The 26th film in Mill Creek’s Fabulous Forties box set was the 1944 British film, The Way Ahead (or, as it was retitled when it was released in America, The Immortal Battalion).
Directed by Carol Reed (who was five years away from directing the great The Third Man), The Way Ahead is a British propaganda film that was made to boost the morale of both a weary British public and the army during the final days of World War II. Usually, when we call something propaganda, it’s meant as a term of disparagement but The Way Ahead is propaganda in the best possible way.
The film follows a group of British soldiers, from the moment that they are conscripted through their training to their first battle. (In many ways, it’s like a more refined — which is another way of saying “more British” — version of Gung Ho!) As usually happens in films like this, the newly conscripted soldiers come from all sections of society. Some of them are poor. Some of them are rich. Some of them are married. Some of them are single. In fact, when the film first begins, the only thing that they all have in common is that they don’t want to be in the army.
As they begin their training, they resent their tough sergeant, Fletcher (William Hartnell), and are upset that Lt. Jim Perry (David Niven, giving a very likable performance) always seems to take Fletcher’s side in any dispute. However, as time passes by, the soldiers start to realize that Fletcher is looking out for them and molding them into a cohesive unit. Under his training, they go from being a group of disorganized and somewhat resentful individuals to being a tough and well-organized battalion.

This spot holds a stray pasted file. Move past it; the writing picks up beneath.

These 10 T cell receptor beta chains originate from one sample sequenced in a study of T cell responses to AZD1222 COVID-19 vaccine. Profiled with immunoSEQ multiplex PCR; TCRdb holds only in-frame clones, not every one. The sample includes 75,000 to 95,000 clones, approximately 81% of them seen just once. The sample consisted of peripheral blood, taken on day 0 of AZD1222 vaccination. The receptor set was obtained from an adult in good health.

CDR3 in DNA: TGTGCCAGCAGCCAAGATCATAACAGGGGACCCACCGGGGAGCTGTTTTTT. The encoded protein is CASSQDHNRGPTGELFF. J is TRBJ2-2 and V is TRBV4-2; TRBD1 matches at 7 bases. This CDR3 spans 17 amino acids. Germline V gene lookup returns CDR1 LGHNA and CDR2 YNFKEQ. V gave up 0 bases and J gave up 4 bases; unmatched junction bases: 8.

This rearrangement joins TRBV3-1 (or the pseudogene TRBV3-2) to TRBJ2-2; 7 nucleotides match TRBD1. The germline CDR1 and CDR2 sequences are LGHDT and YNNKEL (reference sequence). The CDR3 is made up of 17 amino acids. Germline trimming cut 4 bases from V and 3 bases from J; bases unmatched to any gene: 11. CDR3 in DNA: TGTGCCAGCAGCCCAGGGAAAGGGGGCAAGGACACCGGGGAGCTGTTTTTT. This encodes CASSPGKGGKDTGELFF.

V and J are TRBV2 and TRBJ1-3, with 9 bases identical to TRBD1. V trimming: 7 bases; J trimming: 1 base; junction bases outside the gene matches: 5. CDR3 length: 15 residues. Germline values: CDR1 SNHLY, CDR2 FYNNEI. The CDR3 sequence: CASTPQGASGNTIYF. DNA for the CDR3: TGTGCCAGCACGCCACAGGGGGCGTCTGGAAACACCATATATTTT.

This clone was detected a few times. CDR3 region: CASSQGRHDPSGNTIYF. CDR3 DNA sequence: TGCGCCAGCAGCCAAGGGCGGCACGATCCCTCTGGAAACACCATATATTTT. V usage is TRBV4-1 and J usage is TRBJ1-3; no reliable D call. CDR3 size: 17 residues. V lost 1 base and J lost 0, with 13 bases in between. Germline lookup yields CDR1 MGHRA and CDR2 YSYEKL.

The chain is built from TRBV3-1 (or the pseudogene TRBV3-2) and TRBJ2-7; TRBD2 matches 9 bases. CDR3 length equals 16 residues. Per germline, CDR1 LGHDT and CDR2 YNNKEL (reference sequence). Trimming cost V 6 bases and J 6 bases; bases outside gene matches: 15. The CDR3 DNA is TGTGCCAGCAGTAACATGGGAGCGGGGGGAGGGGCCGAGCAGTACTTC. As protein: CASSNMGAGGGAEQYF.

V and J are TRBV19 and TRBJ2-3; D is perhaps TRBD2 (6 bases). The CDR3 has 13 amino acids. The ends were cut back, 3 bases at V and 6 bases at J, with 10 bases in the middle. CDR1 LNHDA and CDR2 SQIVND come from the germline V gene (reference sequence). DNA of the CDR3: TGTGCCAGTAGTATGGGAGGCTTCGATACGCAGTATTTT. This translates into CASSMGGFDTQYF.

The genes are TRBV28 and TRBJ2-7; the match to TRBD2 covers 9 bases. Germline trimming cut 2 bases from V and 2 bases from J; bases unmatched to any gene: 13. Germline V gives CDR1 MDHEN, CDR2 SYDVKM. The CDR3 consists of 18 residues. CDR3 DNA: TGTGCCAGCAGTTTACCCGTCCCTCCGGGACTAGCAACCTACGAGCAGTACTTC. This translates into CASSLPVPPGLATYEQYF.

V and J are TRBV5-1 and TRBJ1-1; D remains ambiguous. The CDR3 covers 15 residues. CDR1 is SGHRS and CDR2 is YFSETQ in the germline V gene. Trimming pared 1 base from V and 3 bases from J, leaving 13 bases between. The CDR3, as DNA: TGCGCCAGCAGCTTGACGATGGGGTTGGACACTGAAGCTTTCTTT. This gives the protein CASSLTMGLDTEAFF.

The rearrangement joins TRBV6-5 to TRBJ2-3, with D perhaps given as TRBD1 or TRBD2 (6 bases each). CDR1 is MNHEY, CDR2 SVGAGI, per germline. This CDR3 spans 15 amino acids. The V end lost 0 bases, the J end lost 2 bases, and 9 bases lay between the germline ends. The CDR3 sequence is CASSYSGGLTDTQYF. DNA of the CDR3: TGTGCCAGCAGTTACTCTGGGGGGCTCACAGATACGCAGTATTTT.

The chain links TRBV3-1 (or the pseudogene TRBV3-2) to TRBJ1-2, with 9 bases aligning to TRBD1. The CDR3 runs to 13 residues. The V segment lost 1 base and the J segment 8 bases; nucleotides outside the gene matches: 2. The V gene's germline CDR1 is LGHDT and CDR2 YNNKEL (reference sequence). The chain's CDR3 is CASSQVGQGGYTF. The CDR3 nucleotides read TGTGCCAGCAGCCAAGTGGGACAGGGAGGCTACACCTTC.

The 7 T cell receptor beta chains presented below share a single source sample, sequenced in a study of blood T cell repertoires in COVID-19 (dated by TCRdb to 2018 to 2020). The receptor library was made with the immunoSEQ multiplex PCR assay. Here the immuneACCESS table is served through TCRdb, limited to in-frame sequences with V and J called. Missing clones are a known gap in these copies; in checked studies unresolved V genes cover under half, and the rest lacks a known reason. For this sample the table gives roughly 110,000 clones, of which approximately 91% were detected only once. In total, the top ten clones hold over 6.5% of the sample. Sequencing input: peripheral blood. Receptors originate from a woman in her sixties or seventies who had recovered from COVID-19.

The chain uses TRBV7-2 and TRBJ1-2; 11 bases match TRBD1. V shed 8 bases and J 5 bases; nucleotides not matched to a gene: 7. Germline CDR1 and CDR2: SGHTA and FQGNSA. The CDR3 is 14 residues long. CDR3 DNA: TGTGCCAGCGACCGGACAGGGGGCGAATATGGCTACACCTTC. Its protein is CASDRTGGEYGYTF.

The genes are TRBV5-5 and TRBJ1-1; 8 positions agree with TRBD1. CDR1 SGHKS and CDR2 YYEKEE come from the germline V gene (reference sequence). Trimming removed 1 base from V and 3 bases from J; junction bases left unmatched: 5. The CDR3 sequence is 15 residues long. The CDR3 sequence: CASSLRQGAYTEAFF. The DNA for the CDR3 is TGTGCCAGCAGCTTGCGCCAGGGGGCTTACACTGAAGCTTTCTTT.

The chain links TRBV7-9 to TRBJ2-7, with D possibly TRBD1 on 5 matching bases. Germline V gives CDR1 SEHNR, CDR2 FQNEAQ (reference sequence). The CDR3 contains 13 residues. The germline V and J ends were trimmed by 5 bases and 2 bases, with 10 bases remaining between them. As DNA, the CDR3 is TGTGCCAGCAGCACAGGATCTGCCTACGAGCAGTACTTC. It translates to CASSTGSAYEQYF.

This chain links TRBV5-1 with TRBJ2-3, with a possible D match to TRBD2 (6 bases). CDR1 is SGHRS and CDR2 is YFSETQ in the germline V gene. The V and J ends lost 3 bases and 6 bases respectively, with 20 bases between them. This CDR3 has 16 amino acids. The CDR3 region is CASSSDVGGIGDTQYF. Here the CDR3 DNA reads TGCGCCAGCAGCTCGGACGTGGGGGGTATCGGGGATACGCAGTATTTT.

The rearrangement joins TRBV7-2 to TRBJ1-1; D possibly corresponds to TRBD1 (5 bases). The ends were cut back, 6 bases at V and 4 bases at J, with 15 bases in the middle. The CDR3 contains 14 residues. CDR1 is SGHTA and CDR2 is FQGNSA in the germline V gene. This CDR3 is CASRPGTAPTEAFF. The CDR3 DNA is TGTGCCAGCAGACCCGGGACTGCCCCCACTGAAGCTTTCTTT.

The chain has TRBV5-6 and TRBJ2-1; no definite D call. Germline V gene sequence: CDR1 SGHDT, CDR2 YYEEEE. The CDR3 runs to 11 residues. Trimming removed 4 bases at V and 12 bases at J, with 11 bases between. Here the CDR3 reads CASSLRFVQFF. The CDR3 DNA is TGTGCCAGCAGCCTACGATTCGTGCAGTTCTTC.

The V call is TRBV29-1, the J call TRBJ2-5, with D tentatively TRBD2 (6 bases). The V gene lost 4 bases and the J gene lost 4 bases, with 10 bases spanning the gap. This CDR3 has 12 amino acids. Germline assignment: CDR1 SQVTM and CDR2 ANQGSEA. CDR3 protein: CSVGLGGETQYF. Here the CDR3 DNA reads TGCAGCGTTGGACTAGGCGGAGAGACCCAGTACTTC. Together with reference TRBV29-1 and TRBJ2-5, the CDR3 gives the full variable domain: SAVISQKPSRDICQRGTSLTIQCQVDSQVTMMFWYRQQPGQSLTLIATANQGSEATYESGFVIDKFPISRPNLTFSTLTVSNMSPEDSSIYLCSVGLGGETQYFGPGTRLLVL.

Though they’re originally skeptical that they’ll ever see combat, the battalion is eventually sent to North Africa. However, their ship is torpedoed and, in a scene that remains genuinely impressive even when viewed today, the men are forced to abandon ship while explosions and flames light up the night sky. By the time that they do finally reach North Africa, they are more than ready to fight…
The Way Ahead plays out in a semi-documentary fashion (it even features a narrator who, at the end of the film, exhorts the audience to stay firm in their commitment) and it’s a fairly predictable film. If you’ve ever seen a war film, you’ll probably be able to predict everything that happens in The Way Ahead. That said, The Way Ahead is a remarkable well-made and well-acted film. The cast is well-selected (and features a lot of familiar British characters actors, some making their film debut) and David Niven is the perfect choice for the mild-mannered but firm Lt. Perry. Even though I’m not a huge fan of war films in general, I was still impressed with The Way Ahead.
And you can watch it below!